Technology How a Long-Lost Indian Disco Record Won Over Crate Diggers and Cracked the YouTube Algorithm

tom_mai78101

The Helper Connoisseur / Ex-MineCraft Host
Staff member

In 2014, Debayan Sen found a mysterious album inside of a trunk in his mother’s attic, in Kolkata, India. The red-orange record sleeve featured a picture of his mom as a young woman along with her name—Rupa—in big, bold lettering. That was the day Debayan learned about his mother’s past life as a singer.

Suddenly reminded of this discovery last year, Debayan decided to Google the record. The results surprised his family: Rupa’s first and only album, 1982’s Disco Jazz, was selling for hundreds of dollars via sites like Discogs. “The day I found the record my mom said, ‘Throw it away. It is just pointless,’” Debayan remembers. “I said, ‘What the hell, you made this, why would you throw this away?’”

Since then, Disco Jazz has been reissued by Numero Group, the well-established archival label. “Aaj Shanibar,” one of its four tracks, has also started to spread through the strange rabbithole that is YouTube’s recommendation algorithm. The most popular upload of the song now boasts more than 1.5 million views, likely thanks to factors including its eight-minute runtime and its high-energy, ever-shifting instrumentals. It’s another example of what happens when, with the benefit of time and technology, “lost” songs reach a new generation of listeners halfway around the world.

How exactly did this overlooked album surface, nearly 40 years after its original Indian pressing? It helps that the songs could turn up in Balearic disco sets, Indian weddings, or even vibey “studying” playlists. But tracing Disco Jazz’s path to re-emergence shows how roundabout and happenstance the modern rediscovery process for old music can be.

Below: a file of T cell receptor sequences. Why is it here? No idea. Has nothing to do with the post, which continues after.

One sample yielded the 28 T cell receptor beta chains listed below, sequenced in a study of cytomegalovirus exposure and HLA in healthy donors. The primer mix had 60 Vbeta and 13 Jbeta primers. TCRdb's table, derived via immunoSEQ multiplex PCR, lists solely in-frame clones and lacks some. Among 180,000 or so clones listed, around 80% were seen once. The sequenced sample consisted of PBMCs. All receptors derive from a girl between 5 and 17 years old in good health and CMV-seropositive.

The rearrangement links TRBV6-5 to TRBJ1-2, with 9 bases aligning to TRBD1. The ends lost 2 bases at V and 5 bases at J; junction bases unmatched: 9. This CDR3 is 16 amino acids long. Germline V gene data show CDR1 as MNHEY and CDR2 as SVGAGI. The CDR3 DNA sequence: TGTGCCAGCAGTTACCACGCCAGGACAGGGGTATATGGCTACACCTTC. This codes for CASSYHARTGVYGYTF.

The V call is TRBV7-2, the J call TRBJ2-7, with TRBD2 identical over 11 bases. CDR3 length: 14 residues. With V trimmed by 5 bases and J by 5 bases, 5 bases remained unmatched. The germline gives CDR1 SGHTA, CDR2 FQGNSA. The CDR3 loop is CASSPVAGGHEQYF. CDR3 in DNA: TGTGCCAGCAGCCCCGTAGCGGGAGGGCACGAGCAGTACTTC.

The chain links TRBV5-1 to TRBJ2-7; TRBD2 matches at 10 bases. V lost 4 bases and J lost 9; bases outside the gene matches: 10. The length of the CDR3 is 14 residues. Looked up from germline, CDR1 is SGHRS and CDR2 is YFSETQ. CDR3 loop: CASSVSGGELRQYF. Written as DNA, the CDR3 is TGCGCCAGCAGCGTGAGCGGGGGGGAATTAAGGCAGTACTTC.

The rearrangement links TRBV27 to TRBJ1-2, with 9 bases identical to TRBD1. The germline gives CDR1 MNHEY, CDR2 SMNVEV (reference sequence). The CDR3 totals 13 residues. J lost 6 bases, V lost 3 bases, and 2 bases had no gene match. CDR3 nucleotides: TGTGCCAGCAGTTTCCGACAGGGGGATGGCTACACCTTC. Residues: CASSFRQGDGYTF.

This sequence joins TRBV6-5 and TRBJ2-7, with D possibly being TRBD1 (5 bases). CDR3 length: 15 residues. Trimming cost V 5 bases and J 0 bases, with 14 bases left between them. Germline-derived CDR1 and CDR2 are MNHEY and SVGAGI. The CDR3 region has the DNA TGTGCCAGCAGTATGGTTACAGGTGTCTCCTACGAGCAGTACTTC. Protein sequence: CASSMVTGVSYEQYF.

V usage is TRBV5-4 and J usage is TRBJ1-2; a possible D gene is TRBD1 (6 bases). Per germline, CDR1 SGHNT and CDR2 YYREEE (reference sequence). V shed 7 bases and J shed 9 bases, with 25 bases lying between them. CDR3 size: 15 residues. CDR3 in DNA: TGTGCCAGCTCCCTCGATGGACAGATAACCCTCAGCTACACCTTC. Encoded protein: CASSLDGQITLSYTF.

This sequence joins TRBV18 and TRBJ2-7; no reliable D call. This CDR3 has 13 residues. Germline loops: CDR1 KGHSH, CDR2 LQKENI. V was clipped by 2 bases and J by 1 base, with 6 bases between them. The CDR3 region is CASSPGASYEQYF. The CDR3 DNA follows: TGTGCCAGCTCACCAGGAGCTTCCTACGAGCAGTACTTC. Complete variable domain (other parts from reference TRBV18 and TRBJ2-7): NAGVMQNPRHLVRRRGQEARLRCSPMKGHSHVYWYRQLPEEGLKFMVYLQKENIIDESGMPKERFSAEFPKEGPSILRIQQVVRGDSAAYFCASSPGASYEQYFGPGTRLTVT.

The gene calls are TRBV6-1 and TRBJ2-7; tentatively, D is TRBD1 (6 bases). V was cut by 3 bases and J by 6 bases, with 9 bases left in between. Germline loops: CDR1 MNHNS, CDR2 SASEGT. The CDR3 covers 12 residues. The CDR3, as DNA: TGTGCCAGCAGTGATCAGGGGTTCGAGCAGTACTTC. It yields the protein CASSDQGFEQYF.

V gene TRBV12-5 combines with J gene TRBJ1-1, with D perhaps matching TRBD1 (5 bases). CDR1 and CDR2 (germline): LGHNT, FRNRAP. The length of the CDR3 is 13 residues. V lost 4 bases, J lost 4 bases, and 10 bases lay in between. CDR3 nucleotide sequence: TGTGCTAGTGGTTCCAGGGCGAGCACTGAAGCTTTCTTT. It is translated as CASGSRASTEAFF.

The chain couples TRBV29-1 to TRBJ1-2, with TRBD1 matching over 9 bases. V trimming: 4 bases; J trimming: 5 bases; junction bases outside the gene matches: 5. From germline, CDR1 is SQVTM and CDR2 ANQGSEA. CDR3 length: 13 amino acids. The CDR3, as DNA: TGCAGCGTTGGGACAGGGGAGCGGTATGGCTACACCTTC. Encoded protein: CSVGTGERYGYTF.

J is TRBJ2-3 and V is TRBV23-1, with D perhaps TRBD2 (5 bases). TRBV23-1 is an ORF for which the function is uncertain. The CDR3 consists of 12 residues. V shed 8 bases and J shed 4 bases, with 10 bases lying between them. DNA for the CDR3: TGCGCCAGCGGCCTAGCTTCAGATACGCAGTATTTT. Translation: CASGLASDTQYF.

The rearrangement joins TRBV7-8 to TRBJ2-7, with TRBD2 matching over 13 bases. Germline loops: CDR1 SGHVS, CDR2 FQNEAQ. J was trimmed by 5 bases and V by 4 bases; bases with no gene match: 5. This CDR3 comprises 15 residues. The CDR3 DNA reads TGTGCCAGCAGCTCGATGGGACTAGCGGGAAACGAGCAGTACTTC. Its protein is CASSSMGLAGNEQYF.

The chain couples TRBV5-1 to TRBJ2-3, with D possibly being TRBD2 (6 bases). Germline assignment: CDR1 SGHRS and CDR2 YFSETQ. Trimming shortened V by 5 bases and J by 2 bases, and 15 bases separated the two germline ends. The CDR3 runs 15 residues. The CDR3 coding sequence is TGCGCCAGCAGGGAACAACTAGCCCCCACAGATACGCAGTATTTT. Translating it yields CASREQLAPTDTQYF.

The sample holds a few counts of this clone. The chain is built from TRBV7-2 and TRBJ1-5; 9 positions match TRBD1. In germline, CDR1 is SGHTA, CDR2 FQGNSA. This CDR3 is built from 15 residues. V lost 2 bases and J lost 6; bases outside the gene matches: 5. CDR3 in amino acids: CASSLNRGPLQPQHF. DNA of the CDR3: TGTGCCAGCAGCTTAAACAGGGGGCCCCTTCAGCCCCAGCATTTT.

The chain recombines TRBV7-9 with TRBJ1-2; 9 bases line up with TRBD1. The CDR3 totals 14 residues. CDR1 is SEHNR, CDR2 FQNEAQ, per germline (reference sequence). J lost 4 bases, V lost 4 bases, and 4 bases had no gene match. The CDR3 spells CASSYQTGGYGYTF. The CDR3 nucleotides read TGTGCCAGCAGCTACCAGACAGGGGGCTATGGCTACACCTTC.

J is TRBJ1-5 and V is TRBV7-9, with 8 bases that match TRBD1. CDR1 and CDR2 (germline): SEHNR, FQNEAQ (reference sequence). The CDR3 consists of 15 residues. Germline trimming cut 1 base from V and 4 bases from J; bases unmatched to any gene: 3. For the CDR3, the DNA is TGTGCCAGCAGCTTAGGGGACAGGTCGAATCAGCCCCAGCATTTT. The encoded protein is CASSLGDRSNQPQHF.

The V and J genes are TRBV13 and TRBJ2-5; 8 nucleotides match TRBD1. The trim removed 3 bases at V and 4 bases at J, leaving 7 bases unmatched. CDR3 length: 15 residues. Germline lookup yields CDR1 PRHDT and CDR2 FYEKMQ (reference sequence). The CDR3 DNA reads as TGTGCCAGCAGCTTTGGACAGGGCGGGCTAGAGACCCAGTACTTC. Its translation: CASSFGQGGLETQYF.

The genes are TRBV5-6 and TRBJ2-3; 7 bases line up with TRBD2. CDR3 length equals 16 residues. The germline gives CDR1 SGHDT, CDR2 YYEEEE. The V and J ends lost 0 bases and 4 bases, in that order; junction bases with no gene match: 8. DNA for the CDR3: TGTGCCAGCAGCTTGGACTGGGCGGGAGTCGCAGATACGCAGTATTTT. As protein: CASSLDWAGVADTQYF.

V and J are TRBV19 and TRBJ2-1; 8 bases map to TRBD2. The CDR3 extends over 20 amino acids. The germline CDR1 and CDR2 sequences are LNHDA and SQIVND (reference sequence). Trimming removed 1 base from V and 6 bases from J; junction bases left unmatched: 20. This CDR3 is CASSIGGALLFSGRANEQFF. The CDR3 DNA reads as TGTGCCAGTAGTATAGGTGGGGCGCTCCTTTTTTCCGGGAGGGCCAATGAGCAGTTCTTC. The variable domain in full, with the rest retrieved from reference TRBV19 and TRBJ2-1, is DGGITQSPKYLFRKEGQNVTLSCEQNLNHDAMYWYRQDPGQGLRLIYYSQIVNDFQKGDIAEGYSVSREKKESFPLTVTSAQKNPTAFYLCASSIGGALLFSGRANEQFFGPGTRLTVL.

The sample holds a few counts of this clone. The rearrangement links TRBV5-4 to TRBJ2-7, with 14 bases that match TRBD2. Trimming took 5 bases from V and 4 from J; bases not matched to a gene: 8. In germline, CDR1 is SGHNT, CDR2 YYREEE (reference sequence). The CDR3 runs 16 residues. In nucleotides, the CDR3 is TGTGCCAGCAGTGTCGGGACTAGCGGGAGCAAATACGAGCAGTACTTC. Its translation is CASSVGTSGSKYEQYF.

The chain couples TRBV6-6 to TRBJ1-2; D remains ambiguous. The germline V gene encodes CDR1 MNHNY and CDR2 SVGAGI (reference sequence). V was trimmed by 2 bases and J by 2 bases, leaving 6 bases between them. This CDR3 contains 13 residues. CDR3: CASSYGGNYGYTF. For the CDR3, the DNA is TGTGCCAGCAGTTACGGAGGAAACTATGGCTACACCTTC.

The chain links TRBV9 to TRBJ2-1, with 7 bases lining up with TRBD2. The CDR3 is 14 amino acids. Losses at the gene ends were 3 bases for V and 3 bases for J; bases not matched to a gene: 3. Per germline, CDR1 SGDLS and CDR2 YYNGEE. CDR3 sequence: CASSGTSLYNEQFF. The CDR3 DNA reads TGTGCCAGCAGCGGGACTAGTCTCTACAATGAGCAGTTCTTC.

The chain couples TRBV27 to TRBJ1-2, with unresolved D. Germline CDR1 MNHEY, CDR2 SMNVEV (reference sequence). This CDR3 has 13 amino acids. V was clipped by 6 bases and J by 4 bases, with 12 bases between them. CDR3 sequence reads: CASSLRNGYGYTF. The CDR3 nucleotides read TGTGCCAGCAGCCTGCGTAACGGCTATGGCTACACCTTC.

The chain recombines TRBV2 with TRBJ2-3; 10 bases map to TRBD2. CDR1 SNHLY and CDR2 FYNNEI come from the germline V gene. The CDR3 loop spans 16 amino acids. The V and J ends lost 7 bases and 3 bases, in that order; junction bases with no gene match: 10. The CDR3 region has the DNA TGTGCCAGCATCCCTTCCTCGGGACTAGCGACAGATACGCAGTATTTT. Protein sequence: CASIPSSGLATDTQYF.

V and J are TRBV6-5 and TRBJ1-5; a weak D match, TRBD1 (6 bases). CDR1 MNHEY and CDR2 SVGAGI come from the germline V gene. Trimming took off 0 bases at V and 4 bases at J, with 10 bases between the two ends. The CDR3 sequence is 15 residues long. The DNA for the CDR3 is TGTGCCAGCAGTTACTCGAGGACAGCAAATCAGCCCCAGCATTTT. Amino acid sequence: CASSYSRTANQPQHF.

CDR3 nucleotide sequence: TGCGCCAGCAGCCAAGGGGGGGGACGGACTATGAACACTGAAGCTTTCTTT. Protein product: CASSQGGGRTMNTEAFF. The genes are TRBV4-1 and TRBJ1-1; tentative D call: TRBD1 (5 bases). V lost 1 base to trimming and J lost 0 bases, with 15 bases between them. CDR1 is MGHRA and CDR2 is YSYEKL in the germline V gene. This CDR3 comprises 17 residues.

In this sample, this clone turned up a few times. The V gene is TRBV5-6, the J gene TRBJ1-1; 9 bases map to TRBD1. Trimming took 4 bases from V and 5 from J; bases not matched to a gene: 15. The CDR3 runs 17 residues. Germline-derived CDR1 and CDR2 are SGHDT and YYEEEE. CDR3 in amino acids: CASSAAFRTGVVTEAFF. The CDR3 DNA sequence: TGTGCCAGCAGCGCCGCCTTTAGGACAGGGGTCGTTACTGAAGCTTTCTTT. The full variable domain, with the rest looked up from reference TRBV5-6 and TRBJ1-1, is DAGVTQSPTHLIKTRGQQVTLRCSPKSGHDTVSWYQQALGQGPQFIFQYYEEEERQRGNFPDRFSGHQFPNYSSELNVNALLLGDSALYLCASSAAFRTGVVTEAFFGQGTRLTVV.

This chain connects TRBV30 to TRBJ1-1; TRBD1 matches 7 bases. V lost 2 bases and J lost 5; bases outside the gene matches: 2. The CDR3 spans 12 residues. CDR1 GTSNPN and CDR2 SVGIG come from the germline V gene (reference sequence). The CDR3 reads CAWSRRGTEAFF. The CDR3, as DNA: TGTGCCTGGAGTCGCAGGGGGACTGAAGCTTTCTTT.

Read more here. (Pitchfork)
 
General chit-chat
Help Users
  • No one is chatting at the moment.
  • The Helper The Helper:
    they got a server engineer job opening :)
  • Ghan Ghan:
    I really do not want to move to California otherwise I might consider it.
  • The Helper The Helper:
    yeah California is not anywhere you really want to live
  • The Helper The Helper:
    That is why I did not take the job Blizzard offered me back in the day, there is no way I could have moved my family there on what they were offering, not even close and that was like 20 years ago
  • The Helper The Helper:
    yeah they wanted me on the tech support team when they did not get me they got one of the next MVPs in Dinobot
  • The Helper The Helper:
    Dinobot was one of the youngest of the MVPs tkron probably could have worked for Blizzard but he had a good job in Chicago doing business programming already
  • The Helper The Helper:
    Dinobot probably still works for Blizzard would love to reconnect with that guy
  • The Helper The Helper:
    I wonder what ever happened to Wargasm?
  • The Helper The Helper:
    This new version of Xenforo really is awesome
  • Ghan Ghan:
    Wargasm is still around. He works for the domain registrar where thehelper.net is kept.
  • Varine Varine:
    Is sqrage still around?
  • The Helper The Helper:
    I have not seen him on lately the forum says he was last on 2 years ago
  • The Helper The Helper:
    How are you doing Varine have not seen you around in a minute
  • thewrongvine thewrongvine:
    lol I live in CA
  • thewrongvine thewrongvine:
    I've got some friends in animation department who have been applying for Blizzard, doing interviews and such. They said the workplace seems nice, though now it'd be all remote work I suppose
  • The Helper The Helper:
    good for them I live close to Austin and am trying to get my kids interested in getting into Games but not having much luck. I would never let them move to Cali.
  • The Helper The Helper:
    unless it was huge money
  • The Helper The Helper:
    and even then with the taxes I really could never let them move there

    Members online

    No members online now.

    Affiliates

    Hive Workshop
    Top